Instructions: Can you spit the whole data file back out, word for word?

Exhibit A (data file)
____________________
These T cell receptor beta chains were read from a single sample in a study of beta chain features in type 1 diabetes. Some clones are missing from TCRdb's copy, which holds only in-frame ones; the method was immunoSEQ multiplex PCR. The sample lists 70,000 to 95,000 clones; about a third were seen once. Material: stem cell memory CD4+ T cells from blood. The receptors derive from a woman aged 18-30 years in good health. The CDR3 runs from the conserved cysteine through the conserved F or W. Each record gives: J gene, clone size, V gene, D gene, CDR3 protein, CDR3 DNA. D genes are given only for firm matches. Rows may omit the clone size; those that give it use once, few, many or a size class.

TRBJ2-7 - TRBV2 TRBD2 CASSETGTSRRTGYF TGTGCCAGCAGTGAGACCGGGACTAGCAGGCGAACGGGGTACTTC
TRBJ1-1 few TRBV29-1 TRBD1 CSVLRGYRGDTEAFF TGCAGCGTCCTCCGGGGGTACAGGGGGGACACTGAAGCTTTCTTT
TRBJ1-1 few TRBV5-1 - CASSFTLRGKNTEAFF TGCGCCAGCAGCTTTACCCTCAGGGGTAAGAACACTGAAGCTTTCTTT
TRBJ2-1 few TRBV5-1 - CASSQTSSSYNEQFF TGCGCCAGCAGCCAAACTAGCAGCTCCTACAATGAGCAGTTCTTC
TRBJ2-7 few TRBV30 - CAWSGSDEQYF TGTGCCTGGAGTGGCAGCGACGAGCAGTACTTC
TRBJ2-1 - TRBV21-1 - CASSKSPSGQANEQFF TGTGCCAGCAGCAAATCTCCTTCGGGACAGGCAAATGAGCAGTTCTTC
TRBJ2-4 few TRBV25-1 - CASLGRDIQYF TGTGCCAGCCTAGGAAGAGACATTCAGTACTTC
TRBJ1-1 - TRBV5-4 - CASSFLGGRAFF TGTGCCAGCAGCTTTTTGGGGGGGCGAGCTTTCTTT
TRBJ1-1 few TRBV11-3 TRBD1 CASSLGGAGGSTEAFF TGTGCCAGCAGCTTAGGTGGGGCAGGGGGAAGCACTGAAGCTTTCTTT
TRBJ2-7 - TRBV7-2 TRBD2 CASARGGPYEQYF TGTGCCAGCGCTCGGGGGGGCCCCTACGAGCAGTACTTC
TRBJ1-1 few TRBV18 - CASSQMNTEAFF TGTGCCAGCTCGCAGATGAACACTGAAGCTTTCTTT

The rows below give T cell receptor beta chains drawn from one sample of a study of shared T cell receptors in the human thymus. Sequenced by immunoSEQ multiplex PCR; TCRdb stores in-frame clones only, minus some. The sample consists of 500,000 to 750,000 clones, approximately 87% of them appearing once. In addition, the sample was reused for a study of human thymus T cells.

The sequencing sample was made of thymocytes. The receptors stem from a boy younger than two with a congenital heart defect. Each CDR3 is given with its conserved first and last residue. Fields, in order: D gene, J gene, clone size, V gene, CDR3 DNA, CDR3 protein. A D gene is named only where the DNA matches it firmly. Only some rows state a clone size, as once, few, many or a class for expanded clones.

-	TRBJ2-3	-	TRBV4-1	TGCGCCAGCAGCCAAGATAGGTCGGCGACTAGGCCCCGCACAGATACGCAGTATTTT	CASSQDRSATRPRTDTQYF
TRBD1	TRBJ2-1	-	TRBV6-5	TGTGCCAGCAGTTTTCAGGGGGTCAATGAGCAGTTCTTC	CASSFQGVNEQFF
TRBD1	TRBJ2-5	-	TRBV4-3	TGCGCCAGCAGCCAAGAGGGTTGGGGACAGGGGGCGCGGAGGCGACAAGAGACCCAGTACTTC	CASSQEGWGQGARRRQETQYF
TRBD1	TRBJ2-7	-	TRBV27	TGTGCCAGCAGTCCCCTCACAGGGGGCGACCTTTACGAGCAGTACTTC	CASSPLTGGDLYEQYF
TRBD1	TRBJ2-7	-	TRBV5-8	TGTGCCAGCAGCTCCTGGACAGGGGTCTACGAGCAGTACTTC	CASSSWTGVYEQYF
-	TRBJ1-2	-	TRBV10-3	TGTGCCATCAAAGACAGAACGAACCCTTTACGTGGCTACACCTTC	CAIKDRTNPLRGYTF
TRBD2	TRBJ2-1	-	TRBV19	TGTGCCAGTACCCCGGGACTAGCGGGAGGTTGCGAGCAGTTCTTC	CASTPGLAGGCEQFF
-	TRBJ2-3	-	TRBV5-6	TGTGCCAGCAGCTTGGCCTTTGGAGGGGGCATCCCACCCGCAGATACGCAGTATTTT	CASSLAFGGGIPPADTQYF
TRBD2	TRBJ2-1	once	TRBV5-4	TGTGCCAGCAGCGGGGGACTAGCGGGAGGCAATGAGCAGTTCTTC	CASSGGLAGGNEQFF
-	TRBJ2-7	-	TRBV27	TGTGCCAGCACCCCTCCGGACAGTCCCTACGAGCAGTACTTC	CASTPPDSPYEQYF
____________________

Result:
These T cell receptor beta chains were read from a single sample in a study of beta chain features in type 1 diabetes. Some clones are missing from TCRdb's copy, which holds only in-frame ones; the method was immunoSEQ multiplex PCR. The sample lists 70,000 to 95,000 clones; about a third were seen once. Material: stem cell memory CD4+ T cells from blood. The receptors derive from a woman aged 18-30 years in good health. The CDR3 runs from the conserved cysteine through the conserved F or W. Each record gives: J gene, clone size, V gene, D gene, CDR3 protein, CDR3 DNA. D genes are given only for firm matches. Rows may omit the clone size; those that give it use once, few, many or a size class.

TRBJ2-7 - TRBV2 TRBD2 CASSETGTSRRTGYF TGTGCCAGCAGTGAGACCGGGACTAGCAGGCGAACGGGGTACTTC
TRBJ1-1 few TRBV29-1 TRBD1 CSVLRGYRGDTEAFF TGCAGCGTCCTCCGGGGGTACAGGGGGGACACTGAAGCTTTCTTT
TRBJ1-1 few TRBV5-1 - CASSFTLRGKNTEAFF TGCGCCAGCAGCTTTACCCTCAGGGGTAAGAACACTGAAGCTTTCTTT
TRBJ2-1 few TRBV5-1 - CASSQTSSSYNEQFF TGCGCCAGCAGCCAAACTAGCAGCTCCTACAATGAGCAGTTCTTC
TRBJ2-7 few TRBV30 - CAWSGSDEQYF TGTGCCTGGAGTGGCAGCGACGAGCAGTACTTC
TRBJ2-1 - TRBV21-1 - CASSKSPSGQANEQFF TGTGCCAGCAGCAAATCTCCTTCGGGACAGGCAAATGAGCAGTTCTTC
TRBJ2-4 few TRBV25-1 - CASLGRDIQYF TGTGCCAGCCTAGGAAGAGACATTCAGTACTTC
TRBJ1-1 - TRBV5-4 - CASSFLGGRAFF TGTGCCAGCAGCTTTTTGGGGGGGCGAGCTTTCTTT
TRBJ1-1 few TRBV11-3 TRBD1 CASSLGGAGGSTEAFF TGTGCCAGCAGCTTAGGTGGGGCAGGGGGAAGCACTGAAGCTTTCTTT
TRBJ2-7 - TRBV7-2 TRBD2 CASARGGPYEQYF TGTGCCAGCGCTCGGGGGGGCCCCTACGAGCAGTACTTC
TRBJ1-1 few TRBV18 - CASSQMNTEAFF TGTGCCAGCTCGCAGATGAACACTGAAGCTTTCTTT

The rows below give T cell receptor beta chains drawn from one sample of a study of shared T cell receptors in the human thymus. Sequenced by immunoSEQ multiplex PCR; TCRdb stores in-frame clones only, minus some. The sample consists of 500,000 to 750,000 clones, approximately 87% of them appearing once. In addition, the sample was reused for a study of human thymus T cells.

The sequencing sample was made of thymocytes. The receptors stem from a boy younger than two with a congenital heart defect. Each CDR3 is given with its conserved first and last residue. Fields, in order: D gene, J gene, clone size, V gene, CDR3 DNA, CDR3 protein. A D gene is named only where the DNA matches it firmly. Only some rows state a clone size, as once, few, many or a class for expanded clones.

-	TRBJ2-3	-	TRBV4-1	TGCGCCAGCAGCCAAGATAGGTCGGCGACTAGGCCCCGCACAGATACGCAGTATTTT	CASSQDRSATRPRTDTQYF
TRBD1	TRBJ2-1	-	TRBV6-5	TGTGCCAGCAGTTTTCAGGGGGTCAATGAGCAGTTCTTC	CASSFQGVNEQFF
TRBD1	TRBJ2-5	-	TRBV4-3	TGCGCCAGCAGCCAAGAGGGTTGGGGACAGGGGGCGCGGAGGCGACAAGAGACCCAGTACTTC	CASSQEGWGQGARRRQETQYF
TRBD1	TRBJ2-7	-	TRBV27	TGTGCCAGCAGTCCCCTCACAGGGGGCGACCTTTACGAGCAGTACTTC	CASSPLTGGDLYEQYF
TRBD1	TRBJ2-7	-	TRBV5-8	TGTGCCAGCAGCTCCTGGACAGGGGTCTACGAGCAGTACTTC	CASSSWTGVYEQYF
-	TRBJ1-2	-	TRBV10-3	TGTGCCATCAAAGACAGAACGAACCCTTTACGTGGCTACACCTTC	CAIKDRTNPLRGYTF
TRBD2	TRBJ2-1	-	TRBV19	TGTGCCAGTACCCCGGGACTAGCGGGAGGTTGCGAGCAGTTCTTC	CASTPGLAGGCEQFF
-	TRBJ2-3	-	TRBV5-6	TGTGCCAGCAGCTTGGCCTTTGGAGGGGGCATCCCACCCGCAGATACGCAGTATTTT	CASSLAFGGGIPPADTQYF
TRBD2	TRBJ2-1	once	TRBV5-4	TGTGCCAGCAGCGGGGGACTAGCGGGAGGCAATGAGCAGTTCTTC	CASSGGLAGGNEQFF
-	TRBJ2-7	-	TRBV27	TGTGCCAGCACCCCTCCGGACAGTCCCTACGAGCAGTACTTC	CASTPPDSPYEQYF